£15000 per annum: Recruitment Genius: This homecare agency is based in Beckenh...

    Recruitment Genius: Sales Executives - OTE £50,000

    £25000 - £50000 per annum: Recruitment Genius: Are you passionate about Custom...

    Recruitment Genius: Sales Executives - OTE £50,000

    £25000 - £50000 per annum: Recruitment Genius: Are you passionate about Custom...

    Day In a Page

    Homeless Veterans appeal: 'You look for someone who's an inspiration and try to be like them'

    Homeless Veterans appeal

    In 2010, Sgt Gary Jamieson stepped on an IED in Afghanistan and lost his legs and an arm. He reveals what, and who, helped him to make a remarkable recovery
    Could cannabis oil reverse the effects of cancer?

    Could cannabis oil reverse effects of cancer?

    As a film following six patients receiving the controversial treatment is released, Kate Hilpern uncovers a very slippery issue
    The Interview movie review: You can't see Seth Rogen and James Franco's Kim Jong Un assassination film, but you can read about it here

    The Interview movie review

    You can't see Seth Rogen and James Franco's Kim Jong Un assassination film, but you can read about it here
    Serial mania has propelled podcasts into the cultural mainstream

    How podcasts became mainstream

    People have consumed gripping armchair investigation Serial with a relish typically reserved for box-set binges
    Jesus Christ has become an unlikely pin-up for hipster marketing companies

    Jesus Christ has become an unlikely pin-up

    Kevin Lee Light, aka "Jesus", is the newest client of creative agency Mother while rival agency Anomaly has launched Sexy Jesus, depicting the Messiah in a series of Athena-style poses
    Rosetta space mission voted most important scientific breakthrough of 2014

    A memorable year for science – if not for mice

    The most important scientific breakthroughs of 2014
    Christmas cocktails to make you merry: From eggnog to Brown Betty and Rum Bumpo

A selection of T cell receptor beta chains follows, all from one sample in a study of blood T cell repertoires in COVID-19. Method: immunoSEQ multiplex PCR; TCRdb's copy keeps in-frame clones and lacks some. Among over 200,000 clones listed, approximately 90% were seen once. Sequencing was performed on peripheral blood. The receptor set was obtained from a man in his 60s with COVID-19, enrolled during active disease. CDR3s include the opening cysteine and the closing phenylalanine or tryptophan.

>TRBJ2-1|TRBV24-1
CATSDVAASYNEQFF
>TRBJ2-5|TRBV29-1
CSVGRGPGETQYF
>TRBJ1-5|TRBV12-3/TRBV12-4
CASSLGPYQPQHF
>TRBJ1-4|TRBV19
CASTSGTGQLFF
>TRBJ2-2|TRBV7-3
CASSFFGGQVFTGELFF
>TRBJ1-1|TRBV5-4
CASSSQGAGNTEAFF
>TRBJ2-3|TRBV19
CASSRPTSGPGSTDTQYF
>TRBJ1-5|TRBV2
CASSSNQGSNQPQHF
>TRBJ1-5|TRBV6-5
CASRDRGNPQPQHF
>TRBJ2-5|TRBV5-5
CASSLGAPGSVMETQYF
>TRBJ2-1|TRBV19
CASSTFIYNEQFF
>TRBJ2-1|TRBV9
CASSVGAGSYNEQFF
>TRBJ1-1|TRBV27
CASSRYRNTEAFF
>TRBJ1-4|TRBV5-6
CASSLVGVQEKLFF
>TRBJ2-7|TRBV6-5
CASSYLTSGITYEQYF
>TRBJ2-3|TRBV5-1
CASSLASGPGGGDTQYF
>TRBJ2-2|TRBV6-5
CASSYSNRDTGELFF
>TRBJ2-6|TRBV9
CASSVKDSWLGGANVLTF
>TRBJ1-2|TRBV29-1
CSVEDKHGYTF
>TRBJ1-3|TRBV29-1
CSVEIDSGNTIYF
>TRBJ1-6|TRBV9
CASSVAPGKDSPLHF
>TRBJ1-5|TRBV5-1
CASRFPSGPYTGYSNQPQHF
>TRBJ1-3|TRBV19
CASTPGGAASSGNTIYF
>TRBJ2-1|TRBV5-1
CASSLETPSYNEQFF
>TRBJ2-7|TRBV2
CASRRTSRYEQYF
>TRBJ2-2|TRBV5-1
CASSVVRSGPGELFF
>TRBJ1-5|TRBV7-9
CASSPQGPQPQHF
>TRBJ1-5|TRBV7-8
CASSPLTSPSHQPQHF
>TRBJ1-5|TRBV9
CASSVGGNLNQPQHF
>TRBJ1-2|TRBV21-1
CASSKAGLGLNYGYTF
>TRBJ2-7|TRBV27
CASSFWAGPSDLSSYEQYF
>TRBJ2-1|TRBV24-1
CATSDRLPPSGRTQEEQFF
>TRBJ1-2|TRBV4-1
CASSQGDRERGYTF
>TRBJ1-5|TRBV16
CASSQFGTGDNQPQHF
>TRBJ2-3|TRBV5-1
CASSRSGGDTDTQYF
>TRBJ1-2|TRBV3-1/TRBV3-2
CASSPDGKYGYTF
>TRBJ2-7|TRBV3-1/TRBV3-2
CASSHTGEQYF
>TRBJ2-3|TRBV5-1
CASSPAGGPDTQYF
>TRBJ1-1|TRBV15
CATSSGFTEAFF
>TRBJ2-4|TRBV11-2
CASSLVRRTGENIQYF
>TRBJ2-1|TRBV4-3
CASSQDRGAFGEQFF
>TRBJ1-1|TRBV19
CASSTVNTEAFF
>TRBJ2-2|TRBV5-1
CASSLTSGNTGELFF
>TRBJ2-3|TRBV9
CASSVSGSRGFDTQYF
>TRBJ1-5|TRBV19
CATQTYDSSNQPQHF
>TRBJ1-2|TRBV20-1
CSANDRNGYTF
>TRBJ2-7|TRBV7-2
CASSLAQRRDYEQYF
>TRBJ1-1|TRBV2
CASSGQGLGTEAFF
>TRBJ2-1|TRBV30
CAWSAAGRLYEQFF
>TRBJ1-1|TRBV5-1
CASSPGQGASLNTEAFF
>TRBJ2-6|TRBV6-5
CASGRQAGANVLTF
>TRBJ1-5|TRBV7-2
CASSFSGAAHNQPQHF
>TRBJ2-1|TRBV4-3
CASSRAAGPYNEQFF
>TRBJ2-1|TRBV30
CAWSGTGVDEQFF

Christmas cocktails to make you merry

    Mulled wine is an essential seasonal treat. But now drinkers are rediscovering other traditional festive tipples. Angela Clutton raises a glass to Christmas cocktails
    5 best activity trackers

    Fitness technology: 5 best activity trackers

    Up the ante in your regimen and change the habits of a lifetime with this wearable tech
    Paul Scholes column: It's a little-known fact, but I have played one of the seven dwarves

    Paul Scholes column

    It's a little-known fact, but I have played one of the seven dwarves
    Fifa's travelling circus once again steals limelight from real stars

    Fifa's travelling circus once again steals limelight from real stars

    Club World Cup kicked into the long grass by the continued farce surrounding Blatter, Garcia, Russia and Qatar
    Frank Warren column: 2014 – boxing is back and winning new fans

    Frank Warren: Boxing is back and winning new fans

    2014 proves it's now one of sport's biggest hitters again
    Jeb Bush vs Hillary Clinton: The power dynamics of the two first families

    Jeb Bush vs Hillary Clinton

    Karen Tumulty explores the power dynamics of the two first families
    Stockholm is rivalling Silicon Valley with a hotbed of technology start-ups

    Stockholm is rivalling Silicon Valley

    The Swedish capital is home to two of the most popular video games in the world, as well as thousands of technology start-ups worth hundreds of millions of pounds – and it's all happened since 2009
    Did Japanese workers really get their symbols mixed up and display Santa on a crucifix?

    Crucified Santa: Urban myth refuses to die

    The story goes that Japanese store workers created a life-size effigy of a smiling "Father Kurisumasu" attached to a facsimile of Our Lord's final instrument of torture
    Jennifer Saunders and Kate Moss join David Walliams on set for TV adaptation of The Boy in the Dress

    The Boy in the Dress: On set with the stars

    Walliams' story about a boy who goes to school in a dress will be shown this Christmas